This week, ICE Chef Instructor Chris Gesualdi led a hands-on demonstration on the nature of hydrocolloids and how these common ingredients can transform the texture of everyday foods. This class was the first of its kind for our recreational cooking classes, continuing on ICE’s modernist cooking curriculum for our career training students.The class taught everyday cooks how to use innovative techniques and modern technology to create a unique spin on well-known dishes in their own kitchens at home.

Chef Chris helped students unlock the mysteries of hydrocolloids and demonstrated how these ingredients can be used in the home and applied in a variety of cooking techniques. More…

While growing up in Michigan, my understanding of authentic Southern cooking was anything that came out of the KFC drive-thru. After taking ICE’s class Southern Comfort: American Regional Favorites, I was pleased to learn the Mashed Potato Bowl, with its popcorn chicken, corn kernels, and shredded cheese, is not at all traditional southern food. Chef Instructor Dan Stone set the record straight, leading a recreational cooking class where we cooked traditional Deviled Eggs, Buttermilk Biscuits with Sausage Cream Gravy and Fried Fruit Pies, all while sipping Sweet Tea and Mint Juleps. I left the class not only stuffed full of Fried Chicken and Braised Collard Greens, but with some gastronomical history of the South’s most iconic dishes.

*Bread — in a skillet? Baking cornbread in a hot, well-seasoned, cast-iron skillet helps achieve a nice crisp and golden crust that you can’t get using any old baking dish. We slipped the skillets into the oven while it was preheating to get them warm and then poured the batter in once they were piping hot. More…

It’s not every day you see a pig indoors. But walking into a butchery class at ICE, that is exactly we saw. Along with a group of 16 eager recreational students in ICE’s demonstration kitchen, guest Chef Instructor Gaetano Arnone, Sous Chef at Salumeria Rosi and former butcher at Eataly and Dickson’s Famstand Meats, led us through breaking down an entire 170-pound pig. And amazingly, not a bit went to waste.

Gaetano first became interested in pig butchery while looking for ways to cut corners at his family’s restaurant in Southern California. He quickly realized that by buying whole animals and cutting them down himself, he could drastically save on his foods costs. The only problem was he didn’t exactly know how to properly breakdown an animal. He laughed, “My first pig took me four hours. I destroyed it.” More…

ICE offers one of the country’s largest recreational cooking programs. With over 1,500 cooking classes and over 26,000 students each year, there is something for every cook looking to learn new techniques in the kitchen. Last month, food writer Jamie Feldmar, whose work is regularly seen on Serious Eats and in the Edible magazine series, tackled her fear of baking in Artisan Breads At Home with Daniel Rosati.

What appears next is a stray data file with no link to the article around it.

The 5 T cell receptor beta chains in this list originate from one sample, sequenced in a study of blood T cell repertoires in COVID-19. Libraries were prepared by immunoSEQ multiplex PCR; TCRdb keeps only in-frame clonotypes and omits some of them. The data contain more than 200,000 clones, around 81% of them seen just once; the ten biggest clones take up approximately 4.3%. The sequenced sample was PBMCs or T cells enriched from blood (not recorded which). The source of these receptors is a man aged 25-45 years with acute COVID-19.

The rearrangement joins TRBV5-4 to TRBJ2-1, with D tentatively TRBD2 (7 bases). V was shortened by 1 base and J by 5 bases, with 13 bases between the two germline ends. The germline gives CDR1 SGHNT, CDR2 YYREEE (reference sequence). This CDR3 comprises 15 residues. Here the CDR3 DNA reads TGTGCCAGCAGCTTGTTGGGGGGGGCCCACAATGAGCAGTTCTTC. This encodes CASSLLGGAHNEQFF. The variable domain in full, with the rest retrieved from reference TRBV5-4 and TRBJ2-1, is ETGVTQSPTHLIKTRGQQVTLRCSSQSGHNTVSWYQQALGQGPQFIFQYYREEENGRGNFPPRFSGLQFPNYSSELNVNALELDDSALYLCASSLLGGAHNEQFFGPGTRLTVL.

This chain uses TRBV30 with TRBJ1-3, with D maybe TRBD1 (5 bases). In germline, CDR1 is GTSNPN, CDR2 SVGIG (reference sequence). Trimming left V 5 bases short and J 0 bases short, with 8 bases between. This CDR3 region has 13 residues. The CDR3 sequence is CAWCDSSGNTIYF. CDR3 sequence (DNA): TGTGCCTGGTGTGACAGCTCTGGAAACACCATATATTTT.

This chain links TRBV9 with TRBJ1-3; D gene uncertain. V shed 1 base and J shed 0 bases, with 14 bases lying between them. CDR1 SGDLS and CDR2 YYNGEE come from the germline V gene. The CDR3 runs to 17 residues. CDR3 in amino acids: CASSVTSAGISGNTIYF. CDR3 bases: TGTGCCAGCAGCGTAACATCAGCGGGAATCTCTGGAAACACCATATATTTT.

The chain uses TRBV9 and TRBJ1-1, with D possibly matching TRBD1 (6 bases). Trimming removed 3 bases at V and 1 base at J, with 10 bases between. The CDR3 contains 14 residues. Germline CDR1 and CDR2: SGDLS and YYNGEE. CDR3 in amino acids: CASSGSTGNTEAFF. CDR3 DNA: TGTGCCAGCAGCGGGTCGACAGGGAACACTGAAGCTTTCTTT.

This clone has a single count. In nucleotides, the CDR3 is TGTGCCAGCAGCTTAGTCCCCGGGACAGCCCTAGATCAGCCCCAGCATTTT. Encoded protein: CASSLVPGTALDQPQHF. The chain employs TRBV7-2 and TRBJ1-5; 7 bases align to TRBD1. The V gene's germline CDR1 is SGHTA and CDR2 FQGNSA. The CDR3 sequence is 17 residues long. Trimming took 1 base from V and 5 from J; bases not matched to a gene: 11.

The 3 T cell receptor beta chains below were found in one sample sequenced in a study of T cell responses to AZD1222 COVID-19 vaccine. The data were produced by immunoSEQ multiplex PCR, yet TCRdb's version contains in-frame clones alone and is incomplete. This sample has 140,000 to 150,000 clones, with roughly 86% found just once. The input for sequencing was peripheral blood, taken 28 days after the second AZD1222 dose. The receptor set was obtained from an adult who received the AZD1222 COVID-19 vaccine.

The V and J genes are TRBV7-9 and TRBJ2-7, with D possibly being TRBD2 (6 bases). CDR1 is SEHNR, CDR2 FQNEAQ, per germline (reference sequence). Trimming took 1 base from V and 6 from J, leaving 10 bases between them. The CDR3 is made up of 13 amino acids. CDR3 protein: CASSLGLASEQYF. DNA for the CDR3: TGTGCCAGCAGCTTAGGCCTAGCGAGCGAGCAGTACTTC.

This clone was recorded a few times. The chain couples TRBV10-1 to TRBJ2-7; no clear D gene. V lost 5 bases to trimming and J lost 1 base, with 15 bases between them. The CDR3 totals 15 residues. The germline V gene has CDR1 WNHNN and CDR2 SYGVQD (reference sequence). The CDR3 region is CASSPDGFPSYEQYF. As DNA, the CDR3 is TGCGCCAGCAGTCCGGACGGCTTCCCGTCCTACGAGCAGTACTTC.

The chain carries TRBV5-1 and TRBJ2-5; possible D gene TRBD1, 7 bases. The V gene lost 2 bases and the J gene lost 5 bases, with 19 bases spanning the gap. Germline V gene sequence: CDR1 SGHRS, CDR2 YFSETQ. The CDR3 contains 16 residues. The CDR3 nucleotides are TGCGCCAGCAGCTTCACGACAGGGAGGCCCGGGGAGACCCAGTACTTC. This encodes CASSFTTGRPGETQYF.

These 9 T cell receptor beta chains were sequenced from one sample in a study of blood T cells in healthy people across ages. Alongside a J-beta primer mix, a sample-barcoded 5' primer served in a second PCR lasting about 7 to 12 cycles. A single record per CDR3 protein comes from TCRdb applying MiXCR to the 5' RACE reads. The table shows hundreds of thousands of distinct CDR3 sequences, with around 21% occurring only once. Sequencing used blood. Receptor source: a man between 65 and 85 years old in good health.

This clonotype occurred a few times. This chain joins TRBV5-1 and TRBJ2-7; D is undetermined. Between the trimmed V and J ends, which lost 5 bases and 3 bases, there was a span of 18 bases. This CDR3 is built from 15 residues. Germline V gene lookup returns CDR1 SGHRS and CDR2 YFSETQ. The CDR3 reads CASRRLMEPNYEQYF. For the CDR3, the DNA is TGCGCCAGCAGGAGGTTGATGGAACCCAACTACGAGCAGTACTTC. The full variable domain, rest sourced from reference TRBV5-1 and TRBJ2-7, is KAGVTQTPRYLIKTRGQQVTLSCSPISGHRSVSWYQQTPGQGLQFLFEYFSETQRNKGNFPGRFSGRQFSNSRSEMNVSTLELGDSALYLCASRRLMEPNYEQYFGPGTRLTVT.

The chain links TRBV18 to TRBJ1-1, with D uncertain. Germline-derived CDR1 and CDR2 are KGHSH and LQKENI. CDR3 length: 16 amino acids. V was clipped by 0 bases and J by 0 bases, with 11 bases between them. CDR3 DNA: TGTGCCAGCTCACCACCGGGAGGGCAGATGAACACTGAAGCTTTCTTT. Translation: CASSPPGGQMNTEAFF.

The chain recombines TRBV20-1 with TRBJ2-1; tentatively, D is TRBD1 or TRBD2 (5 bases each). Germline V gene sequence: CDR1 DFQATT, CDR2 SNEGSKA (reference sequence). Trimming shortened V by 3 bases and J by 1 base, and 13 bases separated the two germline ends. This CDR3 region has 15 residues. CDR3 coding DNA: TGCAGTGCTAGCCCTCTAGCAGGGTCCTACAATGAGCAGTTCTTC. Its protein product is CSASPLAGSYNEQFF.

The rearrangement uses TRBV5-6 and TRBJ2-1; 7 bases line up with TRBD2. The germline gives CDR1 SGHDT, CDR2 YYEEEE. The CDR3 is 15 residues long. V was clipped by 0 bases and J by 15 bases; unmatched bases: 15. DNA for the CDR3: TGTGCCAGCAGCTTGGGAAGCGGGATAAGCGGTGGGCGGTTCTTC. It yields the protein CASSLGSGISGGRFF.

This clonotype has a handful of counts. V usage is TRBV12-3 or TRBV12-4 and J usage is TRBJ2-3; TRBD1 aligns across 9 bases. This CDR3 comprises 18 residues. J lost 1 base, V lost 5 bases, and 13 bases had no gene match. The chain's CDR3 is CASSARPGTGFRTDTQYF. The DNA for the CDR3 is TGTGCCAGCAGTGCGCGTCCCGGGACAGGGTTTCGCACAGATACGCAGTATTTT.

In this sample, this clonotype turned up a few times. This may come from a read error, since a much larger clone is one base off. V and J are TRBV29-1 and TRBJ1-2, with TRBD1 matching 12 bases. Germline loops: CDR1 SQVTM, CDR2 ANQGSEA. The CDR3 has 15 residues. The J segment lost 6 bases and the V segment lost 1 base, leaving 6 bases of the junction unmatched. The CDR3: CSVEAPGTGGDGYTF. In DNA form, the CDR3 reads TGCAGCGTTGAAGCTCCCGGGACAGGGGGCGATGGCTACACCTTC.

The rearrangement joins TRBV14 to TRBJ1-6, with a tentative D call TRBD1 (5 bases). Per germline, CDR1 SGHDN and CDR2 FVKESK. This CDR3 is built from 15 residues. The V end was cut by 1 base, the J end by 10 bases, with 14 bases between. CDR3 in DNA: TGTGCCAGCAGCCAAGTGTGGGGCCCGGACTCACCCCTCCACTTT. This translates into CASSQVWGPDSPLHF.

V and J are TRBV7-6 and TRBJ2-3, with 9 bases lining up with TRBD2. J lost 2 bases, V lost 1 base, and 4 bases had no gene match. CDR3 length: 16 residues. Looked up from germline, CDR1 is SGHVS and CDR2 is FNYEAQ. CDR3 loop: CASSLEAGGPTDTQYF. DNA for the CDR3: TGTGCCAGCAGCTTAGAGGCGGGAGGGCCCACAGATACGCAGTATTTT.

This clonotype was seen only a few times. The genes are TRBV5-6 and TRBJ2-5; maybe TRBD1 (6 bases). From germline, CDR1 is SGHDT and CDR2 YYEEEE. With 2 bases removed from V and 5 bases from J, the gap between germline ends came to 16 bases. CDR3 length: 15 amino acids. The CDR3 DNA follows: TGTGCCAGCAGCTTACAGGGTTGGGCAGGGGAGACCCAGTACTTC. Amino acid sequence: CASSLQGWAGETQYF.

Like many people, I am afraid to bake. I can cook — not perfectly, but well enough to feed myself, and with enough confidence to occasionally feed other people. Baking, though, has never been my forte — the measuring, the careful mixing, and the endless waiting for the finished product — it’s just not for me. Bread, in particular, has always been daunting. I don’t understand yeast in the slightest, and I can’t knead to save my life.

So when I was looking for a class at ICE, bread baking was not my first instinct. But as I flipped through the enormous catalogue, circling savory cooking classes that sounded interesting, a nagging voice in the back of my head told me that maybe this was the time to take on a challenge. Maybe it was time to tackle bread. So I signed up, with great trepidation, for Artisan Breads At Home, taught by Daniel Rosati. More…

One of the most classic of all-American dishes is steak. Sadly, it is also one of the easiest dishes to cook incorrectly. You can’t just look at a piece of steak and know that it is done underneath that seared exterior, so how can you tell when you’ve achieved steak perfection? And how do you prepare the perfect steak while also trying to whip up a buffet of accompanying side dishes? These questions have always left me perplexed and most nights, I’ve opted out of even attempting steak.

Luckily for me, I was able to learn how to tackle steak night at home in the Everyone Cooks Everything: Steakhouse recreational cooking class at ICE. Teams of two split up and conquered the entire recipe packet of steakhouse meals, from appetizer to dessert. From beet salad to hash browns, and sautéed spinach to Baked Alaska, we feverishly worked together as we prepared one of the most succulent meals I have ever made.

The showstopper of the night was obviously the 1 3/4–pound Porterhouse steak with a balsamic-thyme reduction. Let me tell you, it was amazing! The balance of tart and sweet in the balsamic drizzled over the tender juicy meat was a match made in heaven. More…

There are endless variations on the classic meatball. Whether you’re a purist looking for a traditional Swedish meatball or an adventurer willing to sample seafood meatballs, the meatball offers something for everyone. In celebration of the launch of his book, The Meatball Shop Cookbook, and his upcoming ICE cooking class, Chef Daniel Holzman of the celebrated The Meatball Shop on the Lower East Side, shared this recipe with us to include in the Winter 2012 issue of The Main Course.

2 pounds 80% lean beef, ground
2 teaspoons salt
1/4 teaspoon chile flake
1/2 teaspoon fennel seeds, ground
1/2 cup breadcrumbs
1/4 cup chopped parsley
1 tablespoon chopped oregano
1 cup fresh ricotta cheese
2 eggs
2 tablespoons olive oil More…

When I was a kid, I grew up on hearty, home-cooked meat and potatoes meals every night of the week. Looking back on it now, I don’t know how I missed my mom’s Wonder Woman cape! I have no idea how she prepared a fully cooked meal with side dishes — she must have had super powers.

At 27-years-old, I find myself completely exhausted after work, with very little energy to cook anything other than buttered noodles. But, I work at one of the best culinary schools in the nation and decided I needed, and deserved, to step it up to better, more complete meals.

So with my mom as my inspiration, I had to retire my lazy ways and seize the chance to make better meals. When the winter edition of ICE’s newsletter, The Main Course, came out, I jumped at the opportunity to take the Super Fast Weeknights recreational cooking class. More…